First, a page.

Black Jews who exist in white Jewish spaces are more than familiar with this “insane rage.” We see it directed towards Tamika Mallory, Trayon White, Quai James (who isn’t even an anti-Semite, and yet was publicly shamed as one), and Black Lives Matter (another situation in which the charge of anti-Semitism is questionable). We even see it directed at ourselves, when we dare to call out racism in Jewish spaces, or when we question Israel’s racist policies.
And we see it in the white Jewish response to Louis Farrakhan, which is crushing in its implied or expressed anti-blackness.
When black people point out that Farrakhan has no institutional power, some people argue that Farrakhan’s cultural influence is great, extending beyond what David Duke or Steve King have been able to accomplish. And that may be true. But consider why black people support Farrakhan, and I’m not talking about the people who cultishly believe everything he’s said.
I’m talking about the people who support Louis Farrakhan for his role in organizing the Million Man March and the educational and social programs he’s started. In a world that is literally trying to murder black people, many people find it hard to justify letting go of someone who actually fights for us.
Not to mention that Farrakhan, the son of Caribbean immigrants, likely has Jewish ancestry himself, according to historian Henry Louis Gates Jr.
It’s no longer a secret that many, many black Jews have had extremely negative, racist experiences from white Jewish people, oftentimes people in their own family. I once spoke with someone whose friend described synagogues as “places of hate” because of the racism that she had experienced from her own Jewish family.
And while nothing justifies anti-Semitism, you simply cannot separate conversations about black anti-Semitism from the fact that many black people have directly experienced oppression from white Jewish people.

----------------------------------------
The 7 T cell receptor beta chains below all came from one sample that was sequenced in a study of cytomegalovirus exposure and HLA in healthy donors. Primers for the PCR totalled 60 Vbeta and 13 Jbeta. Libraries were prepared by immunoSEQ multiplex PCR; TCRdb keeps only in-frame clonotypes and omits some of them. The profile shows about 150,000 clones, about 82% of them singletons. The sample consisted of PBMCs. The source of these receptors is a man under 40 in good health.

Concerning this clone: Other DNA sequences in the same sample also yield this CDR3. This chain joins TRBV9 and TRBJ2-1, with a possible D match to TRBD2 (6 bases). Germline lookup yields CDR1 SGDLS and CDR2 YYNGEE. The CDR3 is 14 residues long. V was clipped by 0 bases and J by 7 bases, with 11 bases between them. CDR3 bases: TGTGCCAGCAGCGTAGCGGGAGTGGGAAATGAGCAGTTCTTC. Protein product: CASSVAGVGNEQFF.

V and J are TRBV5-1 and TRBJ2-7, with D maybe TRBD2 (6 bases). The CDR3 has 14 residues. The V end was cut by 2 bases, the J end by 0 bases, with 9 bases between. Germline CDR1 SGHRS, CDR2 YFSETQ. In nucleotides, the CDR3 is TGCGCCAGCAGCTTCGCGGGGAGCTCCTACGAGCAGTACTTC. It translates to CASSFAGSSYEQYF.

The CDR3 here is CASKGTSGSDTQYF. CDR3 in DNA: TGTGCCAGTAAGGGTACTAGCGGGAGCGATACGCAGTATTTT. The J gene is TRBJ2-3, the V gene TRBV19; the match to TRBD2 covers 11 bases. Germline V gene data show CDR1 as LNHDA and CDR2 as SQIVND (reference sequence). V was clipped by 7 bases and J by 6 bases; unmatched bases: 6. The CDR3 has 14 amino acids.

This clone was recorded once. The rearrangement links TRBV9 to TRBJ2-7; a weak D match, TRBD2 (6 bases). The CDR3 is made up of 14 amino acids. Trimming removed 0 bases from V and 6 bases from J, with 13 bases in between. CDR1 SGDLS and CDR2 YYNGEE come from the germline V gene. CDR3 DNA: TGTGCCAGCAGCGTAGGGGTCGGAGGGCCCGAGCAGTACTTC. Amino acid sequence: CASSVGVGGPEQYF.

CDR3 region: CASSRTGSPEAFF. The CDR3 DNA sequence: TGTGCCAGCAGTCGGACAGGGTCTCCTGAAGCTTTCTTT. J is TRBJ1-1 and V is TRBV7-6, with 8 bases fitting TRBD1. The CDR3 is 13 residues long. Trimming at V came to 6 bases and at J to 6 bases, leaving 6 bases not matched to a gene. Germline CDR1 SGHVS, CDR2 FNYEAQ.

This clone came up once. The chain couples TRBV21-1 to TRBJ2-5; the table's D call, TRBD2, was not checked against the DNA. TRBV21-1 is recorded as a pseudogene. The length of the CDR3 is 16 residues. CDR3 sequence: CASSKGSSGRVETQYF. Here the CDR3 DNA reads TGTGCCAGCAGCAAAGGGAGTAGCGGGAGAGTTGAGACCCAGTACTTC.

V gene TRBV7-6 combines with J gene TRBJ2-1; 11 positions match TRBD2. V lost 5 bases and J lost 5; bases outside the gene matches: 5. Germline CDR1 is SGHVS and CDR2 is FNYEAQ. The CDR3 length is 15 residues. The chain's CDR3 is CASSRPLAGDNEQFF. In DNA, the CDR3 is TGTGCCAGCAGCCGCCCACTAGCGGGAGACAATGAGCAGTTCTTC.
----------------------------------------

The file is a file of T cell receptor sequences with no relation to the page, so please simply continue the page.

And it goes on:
You can express anger and disappointment at the bigotry of Hebrew Israelites, but you have to acknowledge that many people are drawn to that movement after being denied the opportunity to convert in white Jewish congregations. You can be upset at Trayon White for saying that the Rothschilds control the climate, but you also have to acknowledge the role that white people have played in gentrifying DC, and the real impact that environmental racism has on black communities.
And you have to understand that much of the reaction to his comment was racist and mocking.
No form of anti-Semitism is acceptable. But not all forms of anti-Semitism are alike. White anti-Semites are motivated by a hatred of Jews and a desire for power. Black anti-Semites are motivated by anger over gentrification, police brutality, and slavery.
White Jewish people have not caused these issues, but they are — like all white people — part of the racist system that keeps black people under the foot of this society. This is the pain from which black anti-Semitism arises and that has to be acknowledged, even as we condemn anti-Semitism in this form.
I’m not asking you to stop talking about Farrakhan. I’m asking you to be mindful of how conversations about him can be toxic, how they can be devoid of important context, and how they’re alienating the people of color in your communities.
If we matter to you, you’ll find a way to express your feelings about Louis Farrakhan that doesn’t end up hurting us. Because we — not you — are Farrakhan’s biggest target.
Nylah Burton is a sexual assault survivor advocate and a student from Howard University. Follow her on Twitter, @yumcoconutmilk.